Physical Chemistry - Electrochemistry - 3

Before reading this post, please read the first two posts here :
Physical Chemistry - Electrochemistry - 1

Physical Chemistry - Electrochemistry - 2

alt text alt text

It is series where elements are arranged in increasing order of Standard Reduction potential (or decreasing order of Standard Oxidation potential) as compared to that of S.H.E. It is experimentally determined.

Some General Characteristics of this series are:
\bullet Elements near the top of the series are highly electropositive. They lose electrons readily to form cations.
\bullet Elements near the bottom of the series are highly electronegative. They gain electrons readily to form anions.

\bullet Note that, the Standard Reduction Potential of Hydrogen is zero.

Keeping these points in mind, we can draw some general conclusions, such as,
\bullet If metal A is situated above metal B in the electrochemical series, then A can displace B from its salt. The reason for this is that, since Eredo(A)<Eredo(B)E_{red}^o (A) < E_{red}^o (B), implying that Eoxo(A)>Eoxo(B)E_{ox}^o (A) > E_{ox}^o (B), thus suggesting that A has more tendency to form cations than B.

\bullet Metals situated above Hydrogen, are easily rusted. This is because these metals will have a higher tendency to oxidize (tendency to form cations). And since the definition of rusting is oxidation of metal, these metals will rust easily.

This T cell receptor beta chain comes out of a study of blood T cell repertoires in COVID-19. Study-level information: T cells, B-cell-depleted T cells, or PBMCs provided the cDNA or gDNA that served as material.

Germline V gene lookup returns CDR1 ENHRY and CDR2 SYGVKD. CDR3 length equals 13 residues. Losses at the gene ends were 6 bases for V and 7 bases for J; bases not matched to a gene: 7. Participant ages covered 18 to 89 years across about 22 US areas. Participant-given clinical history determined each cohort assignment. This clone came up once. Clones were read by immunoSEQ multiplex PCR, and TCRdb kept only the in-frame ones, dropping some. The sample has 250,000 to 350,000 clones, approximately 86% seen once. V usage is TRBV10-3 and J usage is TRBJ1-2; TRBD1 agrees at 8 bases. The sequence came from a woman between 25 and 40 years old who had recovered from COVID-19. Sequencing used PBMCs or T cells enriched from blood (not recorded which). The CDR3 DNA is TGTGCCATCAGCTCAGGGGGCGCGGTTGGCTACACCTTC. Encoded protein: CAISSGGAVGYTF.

Before we can learn how to use this series to calculate the EMF of cells, we need to understand how to represent a cell as an equation. We cannot write long sentences to represent a cell everytime. It is time-consuming, and also unnecessary.

First of all, a Galvanic cell works through a redox reaction. One metal is oxidized, while another metal's cation is reduced. I think it will be best to approach this idea through an example.

For eg, consider the cell which uses the following reaction :
Zn(s)+Cu+2(aq)Zn+2(aq)+Cu(s)Zn(s) + Cu^{+2}(aq) \to Zn^{+2}(aq) + Cu(s)

\bullet The interfaces, across which a P.D exists, are shown by a vertical line ( | ). In this case, the two half cells are represented as,
ZnZn+2Zn|Zn^{+2} and Cu+2CuCu^{+2}|Cu
These indicate that a P.D. exists at the ZnZn and Zn+2Zn^{+2} ions interface, and similarly at the CuCu and Cu+2Cu^{+2} interface.

\bullet Sometimes, a comma is observed in the formation of the half cells. For example,